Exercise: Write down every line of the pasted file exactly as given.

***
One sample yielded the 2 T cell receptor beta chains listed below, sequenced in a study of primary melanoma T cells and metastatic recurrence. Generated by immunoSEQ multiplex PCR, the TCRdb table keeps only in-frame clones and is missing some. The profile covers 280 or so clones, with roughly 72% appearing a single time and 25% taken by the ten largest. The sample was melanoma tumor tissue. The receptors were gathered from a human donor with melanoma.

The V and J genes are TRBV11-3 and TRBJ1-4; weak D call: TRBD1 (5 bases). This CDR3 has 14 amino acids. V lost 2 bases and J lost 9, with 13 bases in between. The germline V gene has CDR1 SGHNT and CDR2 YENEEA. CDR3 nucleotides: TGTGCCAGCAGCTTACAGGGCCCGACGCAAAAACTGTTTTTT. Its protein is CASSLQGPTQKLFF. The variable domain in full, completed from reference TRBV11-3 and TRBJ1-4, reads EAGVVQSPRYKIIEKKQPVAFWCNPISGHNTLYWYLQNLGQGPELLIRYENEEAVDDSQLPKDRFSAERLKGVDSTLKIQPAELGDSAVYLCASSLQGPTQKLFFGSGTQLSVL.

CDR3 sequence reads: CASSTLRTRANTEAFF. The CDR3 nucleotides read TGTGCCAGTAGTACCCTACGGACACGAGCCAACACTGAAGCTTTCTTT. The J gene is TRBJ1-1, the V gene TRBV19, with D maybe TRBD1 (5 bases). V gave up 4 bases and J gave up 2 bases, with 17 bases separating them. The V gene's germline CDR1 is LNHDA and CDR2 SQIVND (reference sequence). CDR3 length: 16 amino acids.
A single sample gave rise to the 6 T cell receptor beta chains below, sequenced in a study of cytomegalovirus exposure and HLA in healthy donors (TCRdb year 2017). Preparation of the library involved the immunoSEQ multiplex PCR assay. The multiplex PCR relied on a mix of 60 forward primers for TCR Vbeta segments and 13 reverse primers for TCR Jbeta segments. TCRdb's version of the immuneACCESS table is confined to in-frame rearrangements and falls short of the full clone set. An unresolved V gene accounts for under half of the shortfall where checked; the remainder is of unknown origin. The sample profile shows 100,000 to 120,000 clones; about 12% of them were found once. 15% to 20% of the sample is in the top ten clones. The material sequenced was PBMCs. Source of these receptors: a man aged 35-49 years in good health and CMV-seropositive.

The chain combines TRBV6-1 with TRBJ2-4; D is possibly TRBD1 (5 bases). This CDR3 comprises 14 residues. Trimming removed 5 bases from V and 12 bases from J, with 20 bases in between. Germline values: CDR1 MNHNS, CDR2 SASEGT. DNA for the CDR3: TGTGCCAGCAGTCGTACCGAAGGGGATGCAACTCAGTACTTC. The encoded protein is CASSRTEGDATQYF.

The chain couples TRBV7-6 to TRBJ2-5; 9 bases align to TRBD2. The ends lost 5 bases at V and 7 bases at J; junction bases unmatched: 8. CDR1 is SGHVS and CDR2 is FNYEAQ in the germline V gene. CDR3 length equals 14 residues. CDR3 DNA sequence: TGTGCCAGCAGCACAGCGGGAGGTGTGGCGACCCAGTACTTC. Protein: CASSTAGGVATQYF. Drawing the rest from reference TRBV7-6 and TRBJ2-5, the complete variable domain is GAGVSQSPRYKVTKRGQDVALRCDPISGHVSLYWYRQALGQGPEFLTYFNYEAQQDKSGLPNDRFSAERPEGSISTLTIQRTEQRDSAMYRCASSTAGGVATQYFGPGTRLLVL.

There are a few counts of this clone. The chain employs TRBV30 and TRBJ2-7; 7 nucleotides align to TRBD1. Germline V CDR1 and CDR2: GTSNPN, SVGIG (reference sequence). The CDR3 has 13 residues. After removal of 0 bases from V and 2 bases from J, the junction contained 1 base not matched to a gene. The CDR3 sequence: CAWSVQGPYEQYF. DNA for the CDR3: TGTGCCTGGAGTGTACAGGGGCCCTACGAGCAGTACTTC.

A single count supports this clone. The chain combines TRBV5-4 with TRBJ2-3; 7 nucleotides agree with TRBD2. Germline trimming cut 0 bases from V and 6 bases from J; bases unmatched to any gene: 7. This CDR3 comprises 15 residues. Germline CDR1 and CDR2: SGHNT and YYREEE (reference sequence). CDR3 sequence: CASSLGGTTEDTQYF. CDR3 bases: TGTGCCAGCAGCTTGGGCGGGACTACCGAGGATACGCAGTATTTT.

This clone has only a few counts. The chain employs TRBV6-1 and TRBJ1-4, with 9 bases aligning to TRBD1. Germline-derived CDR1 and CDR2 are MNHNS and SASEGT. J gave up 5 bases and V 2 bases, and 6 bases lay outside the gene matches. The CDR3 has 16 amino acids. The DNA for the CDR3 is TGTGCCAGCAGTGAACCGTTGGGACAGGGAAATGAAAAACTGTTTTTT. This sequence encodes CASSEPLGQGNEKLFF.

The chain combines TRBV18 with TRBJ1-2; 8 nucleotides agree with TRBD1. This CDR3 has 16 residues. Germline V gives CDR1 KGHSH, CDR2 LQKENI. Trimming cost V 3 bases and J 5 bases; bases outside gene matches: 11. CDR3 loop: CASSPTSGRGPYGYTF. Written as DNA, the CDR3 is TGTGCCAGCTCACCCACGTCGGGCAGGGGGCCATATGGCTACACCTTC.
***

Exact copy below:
One sample yielded the 2 T cell receptor beta chains listed below, sequenced in a study of primary melanoma T cells and metastatic recurrence. Generated by immunoSEQ multiplex PCR, the TCRdb table keeps only in-frame clones and is missing some. The profile covers 280 or so clones, with roughly 72% appearing a single time and 25% taken by the ten largest. The sample was melanoma tumor tissue. The receptors were gathered from a human donor with melanoma.

The V and J genes are TRBV11-3 and TRBJ1-4; weak D call: TRBD1 (5 bases). This CDR3 has 14 amino acids. V lost 2 bases and J lost 9, with 13 bases in between. The germline V gene has CDR1 SGHNT and CDR2 YENEEA. CDR3 nucleotides: TGTGCCAGCAGCTTACAGGGCCCGACGCAAAAACTGTTTTTT. Its protein is CASSLQGPTQKLFF. The variable domain in full, completed from reference TRBV11-3 and TRBJ1-4, reads EAGVVQSPRYKIIEKKQPVAFWCNPISGHNTLYWYLQNLGQGPELLIRYENEEAVDDSQLPKDRFSAERLKGVDSTLKIQPAELGDSAVYLCASSLQGPTQKLFFGSGTQLSVL.

CDR3 sequence reads: CASSTLRTRANTEAFF. The CDR3 nucleotides read TGTGCCAGTAGTACCCTACGGACACGAGCCAACACTGAAGCTTTCTTT. The J gene is TRBJ1-1, the V gene TRBV19, with D maybe TRBD1 (5 bases). V gave up 4 bases and J gave up 2 bases, with 17 bases separating them. The V gene's germline CDR1 is LNHDA and CDR2 SQIVND (reference sequence). CDR3 length: 16 amino acids.
A single sample gave rise to the 6 T cell receptor beta chains below, sequenced in a study of cytomegalovirus exposure and HLA in healthy donors (TCRdb year 2017). Preparation of the library involved the immunoSEQ multiplex PCR assay. The multiplex PCR relied on a mix of 60 forward primers for TCR Vbeta segments and 13 reverse primers for TCR Jbeta segments. TCRdb's version of the immuneACCESS table is confined to in-frame rearrangements and falls short of the full clone set. An unresolved V gene accounts for under half of the shortfall where checked; the remainder is of unknown origin. The sample profile shows 100,000 to 120,000 clones; about 12% of them were found once. 15% to 20% of the sample is in the top ten clones. The material sequenced was PBMCs. Source of these receptors: a man aged 35-49 years in good health and CMV-seropositive.

The chain combines TRBV6-1 with TRBJ2-4; D is possibly TRBD1 (5 bases). This CDR3 comprises 14 residues. Trimming removed 5 bases from V and 12 bases from J, with 20 bases in between. Germline values: CDR1 MNHNS, CDR2 SASEGT. DNA for the CDR3: TGTGCCAGCAGTCGTACCGAAGGGGATGCAACTCAGTACTTC. The encoded protein is CASSRTEGDATQYF.

The chain couples TRBV7-6 to TRBJ2-5; 9 bases align to TRBD2. The ends lost 5 bases at V and 7 bases at J; junction bases unmatched: 8. CDR1 is SGHVS and CDR2 is FNYEAQ in the germline V gene. CDR3 length equals 14 residues. CDR3 DNA sequence: TGTGCCAGCAGCACAGCGGGAGGTGTGGCGACCCAGTACTTC. Protein: CASSTAGGVATQYF. Drawing the rest from reference TRBV7-6 and TRBJ2-5, the complete variable domain is GAGVSQSPRYKVTKRGQDVALRCDPISGHVSLYWYRQALGQGPEFLTYFNYEAQQDKSGLPNDRFSAERPEGSISTLTIQRTEQRDSAMYRCASSTAGGVATQYFGPGTRLLVL.

There are a few counts of this clone. The chain employs TRBV30 and TRBJ2-7; 7 nucleotides align to TRBD1. Germline V CDR1 and CDR2: GTSNPN, SVGIG (reference sequence). The CDR3 has 13 residues. After removal of 0 bases from V and 2 bases from J, the junction contained 1 base not matched to a gene. The CDR3 sequence: CAWSVQGPYEQYF. DNA for the CDR3: TGTGCCTGGAGTGTACAGGGGCCCTACGAGCAGTACTTC.

A single count supports this clone. The chain combines TRBV5-4 with TRBJ2-3; 7 nucleotides agree with TRBD2. Germline trimming cut 0 bases from V and 6 bases from J; bases unmatched to any gene: 7. This CDR3 comprises 15 residues. Germline CDR1 and CDR2: SGHNT and YYREEE (reference sequence). CDR3 sequence: CASSLGGTTEDTQYF. CDR3 bases: TGTGCCAGCAGCTTGGGCGGGACTACCGAGGATACGCAGTATTTT.

This clone has only a few counts. The chain employs TRBV6-1 and TRBJ1-4, with 9 bases aligning to TRBD1. Germline-derived CDR1 and CDR2 are MNHNS and SASEGT. J gave up 5 bases and V 2 bases, and 6 bases lay outside the gene matches. The CDR3 has 16 amino acids. The DNA for the CDR3 is TGTGCCAGCAGTGAACCGTTGGGACAGGGAAATGAAAAACTGTTTTTT. This sequence encodes CASSEPLGQGNEKLFF.

The chain combines TRBV18 with TRBJ1-2; 8 nucleotides agree with TRBD1. This CDR3 has 16 residues. Germline V gives CDR1 KGHSH, CDR2 LQKENI. Trimming cost V 3 bases and J 5 bases; bases outside gene matches: 11. CDR3 loop: CASSPTSGRGPYGYTF. Written as DNA, the CDR3 is TGTGCCAGCTCACCCACGTCGGGCAGGGGGCCATATGGCTACACCTTC.